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Guinea pig models for translation of the developmental origins of health and disease hypothesis into the clinic

Morrison, JL; Botting, KJ; Darby, JRT; David, AL; Dyson, RM; Gatford, KL; Gray, C; ... Berry, MJ; + view all (2018) Guinea pig models for translation of the developmental origins of health and disease hypothesis into the clinic. Journal of Physiology , 596 (23) pp. 5535-5569. 10.1113/JP274948. Green open access

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Abstract

Over 30 years ago Sir David Barker first proposed the theory that events in early life could explain an individuals' risk of non-communicable disease in later life; the Developmental Origins of Health and Disease (DOHaD) theory. During the 1990s the validity of the DOHaD theory was extensively tested in a number of human populations and the mechanisms underpinning it characterised in a range of experimental animal models. Over the past decade, researchers have sought to use this mechanistic understanding of DOHaD to develop therapeutic interventions during pregnancy and early life to improve adult health. A variety of animal models have been used to develop and evaluate interventions, each with strengths and limitations. It is becoming apparent that effective translational research requires that the animal paradigm selected mirrors the tempo of human fetal growth and development as closely as possible so that the effect of a perinatal insult and/or therapeutic intervention can be fully assessed. The guinea pig is one such animal model that over the past two decades has demonstrated itself to be a very useful platform for these important reproductive studies. This review highlights similarities in the in utero development between humans and guinea pigs, their strengths and limitations as an experimental model of DOHaD and their potential to enhance clinical therapeutic innovation to improve human health. This article is protected by copyright. All rights reserved.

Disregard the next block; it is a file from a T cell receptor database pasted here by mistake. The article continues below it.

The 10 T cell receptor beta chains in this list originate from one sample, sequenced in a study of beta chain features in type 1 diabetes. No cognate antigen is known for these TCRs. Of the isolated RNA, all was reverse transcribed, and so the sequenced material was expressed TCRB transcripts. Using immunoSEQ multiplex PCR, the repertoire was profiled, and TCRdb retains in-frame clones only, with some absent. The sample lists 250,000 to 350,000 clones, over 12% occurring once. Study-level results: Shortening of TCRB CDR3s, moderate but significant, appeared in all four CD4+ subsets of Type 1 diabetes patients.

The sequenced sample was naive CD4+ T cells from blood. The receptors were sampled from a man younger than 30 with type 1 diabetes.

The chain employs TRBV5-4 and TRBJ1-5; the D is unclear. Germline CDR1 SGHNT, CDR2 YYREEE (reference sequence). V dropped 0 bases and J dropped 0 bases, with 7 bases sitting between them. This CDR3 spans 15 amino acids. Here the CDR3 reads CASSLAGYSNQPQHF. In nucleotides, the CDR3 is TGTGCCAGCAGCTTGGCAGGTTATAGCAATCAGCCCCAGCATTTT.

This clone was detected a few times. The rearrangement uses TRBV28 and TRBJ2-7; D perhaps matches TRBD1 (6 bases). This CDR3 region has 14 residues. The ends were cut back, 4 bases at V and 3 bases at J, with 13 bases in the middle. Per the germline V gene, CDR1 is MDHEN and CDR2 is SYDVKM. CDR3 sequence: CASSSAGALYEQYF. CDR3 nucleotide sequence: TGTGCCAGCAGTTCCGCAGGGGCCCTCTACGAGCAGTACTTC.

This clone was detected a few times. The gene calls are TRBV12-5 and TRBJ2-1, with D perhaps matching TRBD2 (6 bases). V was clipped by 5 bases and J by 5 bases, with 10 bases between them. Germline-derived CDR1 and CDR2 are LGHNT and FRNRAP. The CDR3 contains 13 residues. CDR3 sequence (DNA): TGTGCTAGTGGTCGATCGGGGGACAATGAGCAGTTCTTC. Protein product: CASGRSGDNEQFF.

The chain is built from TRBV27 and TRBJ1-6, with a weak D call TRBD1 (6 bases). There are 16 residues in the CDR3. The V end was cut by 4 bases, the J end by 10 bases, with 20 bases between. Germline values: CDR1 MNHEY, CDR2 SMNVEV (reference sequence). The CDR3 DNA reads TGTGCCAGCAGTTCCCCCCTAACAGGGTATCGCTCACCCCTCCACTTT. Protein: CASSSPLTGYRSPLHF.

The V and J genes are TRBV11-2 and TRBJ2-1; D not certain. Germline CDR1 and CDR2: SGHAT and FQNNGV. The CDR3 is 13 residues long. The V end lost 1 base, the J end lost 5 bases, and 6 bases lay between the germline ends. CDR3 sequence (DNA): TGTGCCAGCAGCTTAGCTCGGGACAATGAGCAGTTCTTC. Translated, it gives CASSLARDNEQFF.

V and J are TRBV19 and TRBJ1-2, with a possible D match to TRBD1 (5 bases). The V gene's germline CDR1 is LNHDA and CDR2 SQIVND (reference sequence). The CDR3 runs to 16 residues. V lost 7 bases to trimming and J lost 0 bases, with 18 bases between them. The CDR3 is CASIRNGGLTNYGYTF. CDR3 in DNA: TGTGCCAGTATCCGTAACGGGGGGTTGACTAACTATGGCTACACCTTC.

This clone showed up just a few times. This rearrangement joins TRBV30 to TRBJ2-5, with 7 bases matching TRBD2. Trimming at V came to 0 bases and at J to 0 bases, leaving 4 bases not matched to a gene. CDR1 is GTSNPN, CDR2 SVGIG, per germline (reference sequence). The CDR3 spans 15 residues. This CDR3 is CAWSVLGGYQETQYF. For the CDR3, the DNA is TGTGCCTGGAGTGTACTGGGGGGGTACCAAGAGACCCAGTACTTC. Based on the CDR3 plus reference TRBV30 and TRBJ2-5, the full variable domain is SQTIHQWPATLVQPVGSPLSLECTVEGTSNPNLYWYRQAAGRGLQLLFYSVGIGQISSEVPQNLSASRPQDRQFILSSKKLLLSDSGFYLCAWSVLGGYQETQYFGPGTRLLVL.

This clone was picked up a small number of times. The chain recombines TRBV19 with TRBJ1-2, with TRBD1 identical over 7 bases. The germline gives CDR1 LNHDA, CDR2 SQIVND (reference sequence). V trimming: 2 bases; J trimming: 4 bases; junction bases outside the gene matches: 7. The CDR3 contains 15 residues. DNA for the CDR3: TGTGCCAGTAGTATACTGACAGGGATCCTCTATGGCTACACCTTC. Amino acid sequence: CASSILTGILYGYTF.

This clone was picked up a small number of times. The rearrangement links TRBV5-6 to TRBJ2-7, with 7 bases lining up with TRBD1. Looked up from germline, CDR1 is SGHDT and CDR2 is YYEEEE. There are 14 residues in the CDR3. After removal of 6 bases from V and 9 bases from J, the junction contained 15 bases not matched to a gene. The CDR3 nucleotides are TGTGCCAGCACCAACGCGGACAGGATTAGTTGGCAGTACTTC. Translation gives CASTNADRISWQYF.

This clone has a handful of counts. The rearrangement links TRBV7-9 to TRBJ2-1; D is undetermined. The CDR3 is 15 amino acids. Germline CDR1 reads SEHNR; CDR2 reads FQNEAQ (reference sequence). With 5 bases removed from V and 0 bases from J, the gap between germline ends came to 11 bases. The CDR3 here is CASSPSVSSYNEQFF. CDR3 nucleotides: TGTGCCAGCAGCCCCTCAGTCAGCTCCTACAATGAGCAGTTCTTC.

Type: Article
Title: Guinea pig models for translation of the developmental origins of health and disease hypothesis into the clinic
Location: England
Open access status: An open access version is available from UCL Discovery
DOI: 10.1113/JP274948
Publisher version: http://dx.doi.org/10.1113/JP274948
Language: English
Additional information: This version is the author accepted manuscript. For information on re-use, please refer to the publisher’s terms and conditions.
Keywords: DOHaD, guinea pig, animal models, fetus, placenta, pregnancy
UCL classification: UCL
UCL > Provost and Vice Provost Offices
UCL > Provost and Vice Provost Offices > School of Life and Medical Sciences
UCL > Provost and Vice Provost Offices > School of Life and Medical Sciences > Faculty of Population Health Sciences
UCL > Provost and Vice Provost Offices > School of Life and Medical Sciences > Faculty of Population Health Sciences > UCL EGA Institute for Womens Health
UCL > Provost and Vice Provost Offices > School of Life and Medical Sciences > Faculty of Population Health Sciences > UCL EGA Institute for Womens Health > Maternal and Fetal Medicine
URI: https://discovery.ucl.ac.uk/id/eprint/10047579
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